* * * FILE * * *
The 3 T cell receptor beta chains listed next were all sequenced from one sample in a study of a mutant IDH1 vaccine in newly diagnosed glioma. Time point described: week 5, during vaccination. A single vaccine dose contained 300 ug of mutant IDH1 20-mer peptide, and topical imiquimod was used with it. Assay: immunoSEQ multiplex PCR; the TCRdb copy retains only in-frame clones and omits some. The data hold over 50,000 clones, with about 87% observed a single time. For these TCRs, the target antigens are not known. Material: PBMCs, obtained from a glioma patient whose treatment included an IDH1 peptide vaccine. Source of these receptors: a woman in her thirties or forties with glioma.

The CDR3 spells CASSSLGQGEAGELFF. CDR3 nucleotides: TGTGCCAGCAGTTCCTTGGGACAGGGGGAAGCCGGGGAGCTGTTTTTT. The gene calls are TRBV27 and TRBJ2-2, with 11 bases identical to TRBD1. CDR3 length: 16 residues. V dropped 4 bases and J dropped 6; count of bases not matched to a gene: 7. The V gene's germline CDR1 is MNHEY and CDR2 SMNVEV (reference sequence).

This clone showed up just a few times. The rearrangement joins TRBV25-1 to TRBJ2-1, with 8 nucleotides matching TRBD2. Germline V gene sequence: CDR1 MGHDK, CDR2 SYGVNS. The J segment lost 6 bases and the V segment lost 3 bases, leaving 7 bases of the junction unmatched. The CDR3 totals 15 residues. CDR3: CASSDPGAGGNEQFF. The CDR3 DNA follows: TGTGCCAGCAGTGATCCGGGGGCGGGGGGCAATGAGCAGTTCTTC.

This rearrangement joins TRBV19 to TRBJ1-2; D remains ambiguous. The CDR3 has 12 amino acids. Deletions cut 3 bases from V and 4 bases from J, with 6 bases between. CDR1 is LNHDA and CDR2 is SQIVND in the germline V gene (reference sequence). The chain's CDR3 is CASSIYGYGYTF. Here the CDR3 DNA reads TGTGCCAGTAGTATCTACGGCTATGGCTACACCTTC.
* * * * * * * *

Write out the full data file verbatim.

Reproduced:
The 3 T cell receptor beta chains listed next were all sequenced from one sample in a study of a mutant IDH1 vaccine in newly diagnosed glioma. Time point described: week 5, during vaccination. A single vaccine dose contained 300 ug of mutant IDH1 20-mer peptide, and topical imiquimod was used with it. Assay: immunoSEQ multiplex PCR; the TCRdb copy retains only in-frame clones and omits some. The data hold over 50,000 clones, with about 87% observed a single time. For these TCRs, the target antigens are not known. Material: PBMCs, obtained from a glioma patient whose treatment included an IDH1 peptide vaccine. Source of these receptors: a woman in her thirties or forties with glioma.

The CDR3 spells CASSSLGQGEAGELFF. CDR3 nucleotides: TGTGCCAGCAGTTCCTTGGGACAGGGGGAAGCCGGGGAGCTGTTTTTT. The gene calls are TRBV27 and TRBJ2-2, with 11 bases identical to TRBD1. CDR3 length: 16 residues. V dropped 4 bases and J dropped 6; count of bases not matched to a gene: 7. The V gene's germline CDR1 is MNHEY and CDR2 SMNVEV (reference sequence).

This clone showed up just a few times. The rearrangement joins TRBV25-1 to TRBJ2-1, with 8 nucleotides matching TRBD2. Germline V gene sequence: CDR1 MGHDK, CDR2 SYGVNS. The J segment lost 6 bases and the V segment lost 3 bases, leaving 7 bases of the junction unmatched. The CDR3 totals 15 residues. CDR3: CASSDPGAGGNEQFF. The CDR3 DNA follows: TGTGCCAGCAGTGATCCGGGGGCGGGGGGCAATGAGCAGTTCTTC.

This rearrangement joins TRBV19 to TRBJ1-2; D remains ambiguous. The CDR3 has 12 amino acids. Deletions cut 3 bases from V and 4 bases from J, with 6 bases between. CDR1 is LNHDA and CDR2 is SQIVND in the germline V gene (reference sequence). The chain's CDR3 is CASSIYGYGYTF. Here the CDR3 DNA reads TGTGCCAGTAGTATCTACGGCTATGGCTACACCTTC.